ST. PETERSBURG — Rental bikes or better sewers?
The City Council decided Thursday it had enough cash from its multimillion dollar settlement with energy giant BP to pay for both.
It wasn't always so. After weeks of torrential rains, the city's sewage system overflowed in August, dumping 16.5 million gallons of raw or partially treated sewage into Boca Ciega and Tampa bays.
For months afterward, City Council members battled Mayor Rick Kriseman. They wanted to spend most of the BP money on fixing the sewers.
Kriseman unveiled a long list of projects, including a bike share program, that he argued would be a better use of money intended to mitigate environmental damage from the 2010 Deepwater Horizon spill.
On Thursday, the council and mayor reached a compromise. Instead of $1 million for a bike share program, Kriseman offered $250,000. The council approved the program by a 6-2 vote.
"I appreciate you hearing my cry of 'Not too much BP money,' " said council member Jim Kennnedy.
Meanwhile, council members moved closer to accepting Kriseman's plan to bolster the sewers.
City staffers presented a sewer study that detailed up to $100 million in repairs and improvements over the next decade. Kriseman proposed spending $3.4 million on a detailed study of the sewer system to identify trouble spots, which would take about 18 months.
"We're moving in the right direction," said council member Steve Kornell, perhaps the mayor's most vocal critic following the sewage mishaps last summer.
Council members unanimously approved the plan Thursday night. Although Kriseman said it wouldn't require any BP money, some council members believed otherwise.
"It's entirely likely that by the time we throw all of those numbers on the table, filling that gap will be BP money," Nurse said.
Yet Kriseman stressed other uses for BP money.
Council members heard about the potential of a bike-friendly city in a talk by international bike and pedestrian guru Gil Penalosa, a former parks and recreation director in Bogota, Colombia.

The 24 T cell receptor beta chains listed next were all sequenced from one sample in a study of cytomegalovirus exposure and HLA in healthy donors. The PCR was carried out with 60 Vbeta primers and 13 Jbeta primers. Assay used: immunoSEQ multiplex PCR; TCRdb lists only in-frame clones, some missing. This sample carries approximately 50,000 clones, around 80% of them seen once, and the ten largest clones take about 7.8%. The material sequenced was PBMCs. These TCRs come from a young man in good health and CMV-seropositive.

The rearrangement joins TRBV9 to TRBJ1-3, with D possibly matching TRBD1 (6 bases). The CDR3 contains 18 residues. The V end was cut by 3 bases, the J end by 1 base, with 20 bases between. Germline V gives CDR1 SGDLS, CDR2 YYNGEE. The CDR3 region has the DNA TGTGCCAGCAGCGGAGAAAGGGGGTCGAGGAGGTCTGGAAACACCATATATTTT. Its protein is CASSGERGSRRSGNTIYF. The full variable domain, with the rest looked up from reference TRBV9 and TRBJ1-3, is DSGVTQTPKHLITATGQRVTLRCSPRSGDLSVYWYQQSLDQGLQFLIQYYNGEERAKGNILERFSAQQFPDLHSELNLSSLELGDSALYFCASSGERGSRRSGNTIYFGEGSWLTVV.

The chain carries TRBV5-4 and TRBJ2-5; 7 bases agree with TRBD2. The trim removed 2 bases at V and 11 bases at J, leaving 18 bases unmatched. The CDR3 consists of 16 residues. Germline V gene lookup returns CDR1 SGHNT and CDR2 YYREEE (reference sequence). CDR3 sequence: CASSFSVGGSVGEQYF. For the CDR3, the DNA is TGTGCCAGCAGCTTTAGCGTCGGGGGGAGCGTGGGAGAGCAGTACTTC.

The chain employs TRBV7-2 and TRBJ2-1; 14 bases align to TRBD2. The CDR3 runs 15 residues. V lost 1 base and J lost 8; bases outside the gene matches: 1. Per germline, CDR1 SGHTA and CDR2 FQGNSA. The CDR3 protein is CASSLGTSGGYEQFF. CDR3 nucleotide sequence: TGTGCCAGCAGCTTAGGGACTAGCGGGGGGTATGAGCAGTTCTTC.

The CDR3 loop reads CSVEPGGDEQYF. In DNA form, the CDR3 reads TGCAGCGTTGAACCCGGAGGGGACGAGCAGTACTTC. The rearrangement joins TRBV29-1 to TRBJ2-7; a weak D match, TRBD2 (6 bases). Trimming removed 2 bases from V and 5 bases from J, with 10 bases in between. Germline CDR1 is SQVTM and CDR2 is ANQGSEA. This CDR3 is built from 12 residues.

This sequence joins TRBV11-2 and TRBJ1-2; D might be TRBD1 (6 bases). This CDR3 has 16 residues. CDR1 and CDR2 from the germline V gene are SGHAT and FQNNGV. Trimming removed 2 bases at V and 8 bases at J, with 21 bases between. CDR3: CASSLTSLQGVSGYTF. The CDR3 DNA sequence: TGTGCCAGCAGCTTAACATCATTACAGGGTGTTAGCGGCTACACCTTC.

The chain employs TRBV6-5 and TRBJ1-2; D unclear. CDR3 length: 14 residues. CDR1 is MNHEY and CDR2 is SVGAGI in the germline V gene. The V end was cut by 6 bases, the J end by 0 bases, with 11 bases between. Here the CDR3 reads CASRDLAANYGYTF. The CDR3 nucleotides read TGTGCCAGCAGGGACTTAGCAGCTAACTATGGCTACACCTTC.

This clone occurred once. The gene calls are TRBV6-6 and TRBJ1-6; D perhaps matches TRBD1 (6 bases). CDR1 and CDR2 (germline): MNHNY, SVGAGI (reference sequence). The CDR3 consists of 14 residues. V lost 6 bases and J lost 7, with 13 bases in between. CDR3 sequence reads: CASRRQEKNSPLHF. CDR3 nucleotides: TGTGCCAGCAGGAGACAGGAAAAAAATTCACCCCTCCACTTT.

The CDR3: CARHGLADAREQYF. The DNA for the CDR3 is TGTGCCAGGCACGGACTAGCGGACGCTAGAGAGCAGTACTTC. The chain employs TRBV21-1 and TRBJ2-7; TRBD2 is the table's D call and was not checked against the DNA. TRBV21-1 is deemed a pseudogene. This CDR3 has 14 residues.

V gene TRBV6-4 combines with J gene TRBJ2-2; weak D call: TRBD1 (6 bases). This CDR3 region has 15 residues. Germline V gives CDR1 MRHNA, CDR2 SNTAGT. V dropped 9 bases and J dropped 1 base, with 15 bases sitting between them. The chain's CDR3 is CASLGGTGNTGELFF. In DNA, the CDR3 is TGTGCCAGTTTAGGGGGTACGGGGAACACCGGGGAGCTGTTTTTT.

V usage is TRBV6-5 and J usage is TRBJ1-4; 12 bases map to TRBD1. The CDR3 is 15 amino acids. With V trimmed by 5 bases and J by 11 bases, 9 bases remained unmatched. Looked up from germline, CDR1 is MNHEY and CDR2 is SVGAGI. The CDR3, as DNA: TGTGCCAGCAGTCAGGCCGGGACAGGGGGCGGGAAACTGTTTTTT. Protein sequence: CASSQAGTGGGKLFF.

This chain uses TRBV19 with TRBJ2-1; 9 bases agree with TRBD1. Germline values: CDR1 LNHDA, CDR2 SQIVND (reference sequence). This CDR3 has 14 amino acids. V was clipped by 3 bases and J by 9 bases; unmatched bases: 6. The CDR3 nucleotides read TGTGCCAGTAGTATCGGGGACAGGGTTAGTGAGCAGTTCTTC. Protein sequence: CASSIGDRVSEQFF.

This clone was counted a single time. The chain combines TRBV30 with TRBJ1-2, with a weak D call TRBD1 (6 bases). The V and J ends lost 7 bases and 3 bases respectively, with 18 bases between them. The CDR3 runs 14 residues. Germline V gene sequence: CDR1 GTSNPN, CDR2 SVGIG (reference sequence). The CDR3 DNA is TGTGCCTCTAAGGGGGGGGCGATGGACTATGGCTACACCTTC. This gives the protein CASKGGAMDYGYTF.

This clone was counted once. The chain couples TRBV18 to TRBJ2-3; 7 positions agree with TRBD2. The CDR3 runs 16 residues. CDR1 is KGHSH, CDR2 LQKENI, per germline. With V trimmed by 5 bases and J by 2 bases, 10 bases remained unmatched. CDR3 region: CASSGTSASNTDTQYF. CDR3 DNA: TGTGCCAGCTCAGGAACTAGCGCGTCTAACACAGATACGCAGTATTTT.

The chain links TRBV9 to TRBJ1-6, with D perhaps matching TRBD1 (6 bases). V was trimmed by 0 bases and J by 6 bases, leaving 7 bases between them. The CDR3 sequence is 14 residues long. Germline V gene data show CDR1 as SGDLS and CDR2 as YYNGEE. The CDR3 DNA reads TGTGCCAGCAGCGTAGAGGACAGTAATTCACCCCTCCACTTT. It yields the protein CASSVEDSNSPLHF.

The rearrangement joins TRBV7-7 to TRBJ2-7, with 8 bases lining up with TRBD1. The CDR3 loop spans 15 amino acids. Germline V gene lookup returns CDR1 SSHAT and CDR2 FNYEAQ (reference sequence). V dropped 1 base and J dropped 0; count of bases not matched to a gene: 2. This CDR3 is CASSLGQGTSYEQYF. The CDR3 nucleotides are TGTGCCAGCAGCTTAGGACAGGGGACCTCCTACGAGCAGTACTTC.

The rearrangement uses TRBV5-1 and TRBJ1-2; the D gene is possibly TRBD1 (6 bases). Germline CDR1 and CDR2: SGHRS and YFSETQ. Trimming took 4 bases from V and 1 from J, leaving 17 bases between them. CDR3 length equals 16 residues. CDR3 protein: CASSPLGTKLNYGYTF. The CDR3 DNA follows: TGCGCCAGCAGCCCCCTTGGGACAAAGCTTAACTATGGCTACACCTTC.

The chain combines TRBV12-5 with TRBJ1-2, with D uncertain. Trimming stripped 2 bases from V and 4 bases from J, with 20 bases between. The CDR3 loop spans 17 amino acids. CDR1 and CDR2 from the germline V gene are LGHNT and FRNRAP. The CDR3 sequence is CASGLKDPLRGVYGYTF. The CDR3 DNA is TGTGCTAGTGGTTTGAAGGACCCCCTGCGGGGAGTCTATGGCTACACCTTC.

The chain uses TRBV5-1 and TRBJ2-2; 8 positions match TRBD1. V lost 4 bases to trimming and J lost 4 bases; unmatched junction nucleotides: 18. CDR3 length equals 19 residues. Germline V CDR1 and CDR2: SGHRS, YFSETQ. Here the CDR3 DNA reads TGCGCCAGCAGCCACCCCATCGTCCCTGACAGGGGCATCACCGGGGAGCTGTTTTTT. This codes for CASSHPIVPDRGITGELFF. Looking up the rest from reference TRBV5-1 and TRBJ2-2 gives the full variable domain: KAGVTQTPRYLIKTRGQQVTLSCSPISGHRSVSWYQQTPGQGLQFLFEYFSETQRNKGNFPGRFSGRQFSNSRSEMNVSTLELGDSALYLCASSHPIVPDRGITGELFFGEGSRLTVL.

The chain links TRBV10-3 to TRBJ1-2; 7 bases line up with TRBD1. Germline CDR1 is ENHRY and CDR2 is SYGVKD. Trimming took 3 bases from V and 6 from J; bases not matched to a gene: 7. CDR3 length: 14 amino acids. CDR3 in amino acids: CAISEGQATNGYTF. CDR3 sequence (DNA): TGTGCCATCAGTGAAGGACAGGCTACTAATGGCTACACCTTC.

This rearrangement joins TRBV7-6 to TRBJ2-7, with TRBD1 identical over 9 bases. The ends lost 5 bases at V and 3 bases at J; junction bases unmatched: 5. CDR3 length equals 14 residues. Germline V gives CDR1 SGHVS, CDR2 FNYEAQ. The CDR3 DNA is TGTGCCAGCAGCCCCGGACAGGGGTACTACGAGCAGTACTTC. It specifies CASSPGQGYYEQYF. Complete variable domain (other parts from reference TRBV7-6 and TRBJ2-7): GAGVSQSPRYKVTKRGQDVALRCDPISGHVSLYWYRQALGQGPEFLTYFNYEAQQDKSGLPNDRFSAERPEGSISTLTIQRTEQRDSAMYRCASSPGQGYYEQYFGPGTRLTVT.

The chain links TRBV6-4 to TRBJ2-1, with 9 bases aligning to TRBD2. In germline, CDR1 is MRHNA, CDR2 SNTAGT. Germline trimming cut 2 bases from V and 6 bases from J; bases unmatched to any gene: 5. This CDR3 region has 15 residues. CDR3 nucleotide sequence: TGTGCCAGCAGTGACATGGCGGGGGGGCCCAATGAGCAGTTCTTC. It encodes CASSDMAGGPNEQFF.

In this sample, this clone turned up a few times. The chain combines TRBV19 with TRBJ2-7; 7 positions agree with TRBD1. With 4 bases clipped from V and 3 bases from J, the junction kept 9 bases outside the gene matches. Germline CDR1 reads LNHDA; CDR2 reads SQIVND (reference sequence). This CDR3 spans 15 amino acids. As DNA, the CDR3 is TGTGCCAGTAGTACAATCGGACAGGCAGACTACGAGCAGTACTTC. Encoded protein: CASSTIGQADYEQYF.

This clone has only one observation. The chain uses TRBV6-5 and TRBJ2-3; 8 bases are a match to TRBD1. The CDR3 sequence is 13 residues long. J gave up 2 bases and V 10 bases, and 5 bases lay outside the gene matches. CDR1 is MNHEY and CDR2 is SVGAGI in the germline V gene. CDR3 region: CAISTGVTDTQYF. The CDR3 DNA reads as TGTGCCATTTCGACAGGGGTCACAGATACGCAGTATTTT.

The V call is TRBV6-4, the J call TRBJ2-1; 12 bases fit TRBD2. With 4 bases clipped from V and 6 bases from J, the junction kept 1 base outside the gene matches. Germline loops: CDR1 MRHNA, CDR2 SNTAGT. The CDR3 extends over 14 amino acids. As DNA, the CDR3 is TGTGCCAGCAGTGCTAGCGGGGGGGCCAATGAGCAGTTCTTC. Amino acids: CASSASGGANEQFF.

Penalosa said St. Petersburg needs to make it safe for an 8-year-old or an 80-year-old to hop on a bike. He showed slides of cities around the world that have made their street grid more bike and pedestrian friendly.
"You have a nice city. But that can make it harder to change because people say, we like it the way it is," Penalosa said.
Soon after, council members quickly approved a bike share program that bike advocates said will make the city a greener, more attractive place.
"It's not just for tourists, this will help cement this city's reputation as not just a great place to live and work, but a great place to get around," said Bob Griendling, president of the city's advisory committee on bike issues.
Keep up with Tampa Bay’s top headlines
Subscribe to our free DayStarter newsletter
You’re all signed up!
Want more of our free, weekly newsletters in your inbox? Let’s get started.Explore all your options
Not everyone was convinced. Council members Kornell and Ed Montanari voted against the program.
Montanari questioned why the city agreed to pay all of the $1.5 million startup costs for the 300 bike program, which would cover downtown and parts of Midtown, Grand Central and other neighborhoods.
"It's an expensive way to go," Montanari said.
But several members thanked Kriseman for his compromise.
"I appreciate you bringing something that reflects the concerns of council," said council member Darden Rice.
Thursday's action reduces the original $6.5 million BP settlement to $5.75 million. Last year, the council agreed to allocate $350,000 for a pilot ferry project linking the city to Tampa and $250,000 for a new marine research vessel to replace the aging Bellows research vessel.